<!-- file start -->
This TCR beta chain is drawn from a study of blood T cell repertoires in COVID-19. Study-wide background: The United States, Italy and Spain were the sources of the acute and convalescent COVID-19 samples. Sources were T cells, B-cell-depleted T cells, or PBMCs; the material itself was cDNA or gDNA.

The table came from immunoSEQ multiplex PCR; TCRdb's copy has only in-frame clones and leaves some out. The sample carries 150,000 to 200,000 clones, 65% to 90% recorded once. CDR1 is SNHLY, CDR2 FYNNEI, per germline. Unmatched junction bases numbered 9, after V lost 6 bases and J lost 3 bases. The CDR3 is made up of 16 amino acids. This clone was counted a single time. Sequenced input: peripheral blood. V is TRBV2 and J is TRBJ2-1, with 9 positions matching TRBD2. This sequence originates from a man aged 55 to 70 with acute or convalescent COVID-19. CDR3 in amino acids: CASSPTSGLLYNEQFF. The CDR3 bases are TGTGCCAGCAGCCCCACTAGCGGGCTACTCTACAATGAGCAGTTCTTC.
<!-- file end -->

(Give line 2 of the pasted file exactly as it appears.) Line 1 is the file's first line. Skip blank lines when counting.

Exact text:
The table came from immunoSEQ multiplex PCR; TCRdb's copy has only in-frame clones and leaves some out. The sample carries 150,000 to 200,000 clones, 65% to 90% recorded once. CDR1 is SNHLY, CDR2 FYNNEI, per germline. Unmatched junction bases numbered 9, after V lost 6 bases and J lost 3 bases. The CDR3 is made up of 16 amino acids. This clone was counted a single time. Sequenced input: peripheral blood. V is TRBV2 and J is TRBJ2-1, with 9 positions matching TRBD2. This sequence originates from a man aged 55 to 70 with acute or convalescent COVID-19. CDR3 in amino acids: CASSPTSGLLYNEQFF. The CDR3 bases are TGTGCCAGCAGCCCCACTAGCGGGCTACTCTACAATGAGCAGTTCTTC.